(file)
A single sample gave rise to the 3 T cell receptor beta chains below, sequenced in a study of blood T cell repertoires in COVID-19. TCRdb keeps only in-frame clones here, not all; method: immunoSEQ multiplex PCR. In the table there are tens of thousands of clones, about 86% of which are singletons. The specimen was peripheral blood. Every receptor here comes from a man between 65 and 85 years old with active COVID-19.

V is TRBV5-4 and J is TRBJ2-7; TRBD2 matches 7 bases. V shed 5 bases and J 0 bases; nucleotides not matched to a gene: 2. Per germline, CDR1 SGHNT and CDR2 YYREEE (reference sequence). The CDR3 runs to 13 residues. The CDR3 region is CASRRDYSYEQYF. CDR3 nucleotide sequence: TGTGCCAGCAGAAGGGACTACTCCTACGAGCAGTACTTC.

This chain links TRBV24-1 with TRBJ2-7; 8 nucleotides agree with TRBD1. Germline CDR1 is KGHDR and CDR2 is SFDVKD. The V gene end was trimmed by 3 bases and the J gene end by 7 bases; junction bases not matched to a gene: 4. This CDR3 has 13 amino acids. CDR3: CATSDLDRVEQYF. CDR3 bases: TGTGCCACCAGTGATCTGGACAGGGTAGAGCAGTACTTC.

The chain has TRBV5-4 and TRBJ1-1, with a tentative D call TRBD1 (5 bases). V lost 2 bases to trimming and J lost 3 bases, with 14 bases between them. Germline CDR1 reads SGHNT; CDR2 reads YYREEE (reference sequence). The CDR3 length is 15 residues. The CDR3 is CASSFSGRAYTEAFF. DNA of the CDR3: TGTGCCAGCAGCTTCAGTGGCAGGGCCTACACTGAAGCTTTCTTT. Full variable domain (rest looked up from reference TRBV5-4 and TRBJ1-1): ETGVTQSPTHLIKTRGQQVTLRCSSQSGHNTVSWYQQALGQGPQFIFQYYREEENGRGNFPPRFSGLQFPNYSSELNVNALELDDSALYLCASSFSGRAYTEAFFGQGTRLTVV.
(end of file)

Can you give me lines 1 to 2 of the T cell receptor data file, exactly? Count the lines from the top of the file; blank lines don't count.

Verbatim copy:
A single sample gave rise to the 3 T cell receptor beta chains below, sequenced in a study of blood T cell repertoires in COVID-19. TCRdb keeps only in-frame clones here, not all; method: immunoSEQ multiplex PCR. In the table there are tens of thousands of clones, about 86% of which are singletons. The specimen was peripheral blood. Every receptor here comes from a man between 65 and 85 years old with active COVID-19.

V is TRBV5-4 and J is TRBJ2-7; TRBD2 matches 7 bases. V shed 5 bases and J 0 bases; nucleotides not matched to a gene: 2. Per germline, CDR1 SGHNT and CDR2 YYREEE (reference sequence). The CDR3 runs to 13 residues. The CDR3 region is CASRRDYSYEQYF. CDR3 nucleotide sequence: TGTGCCAGCAGAAGGGACTACTCCTACGAGCAGTACTTC.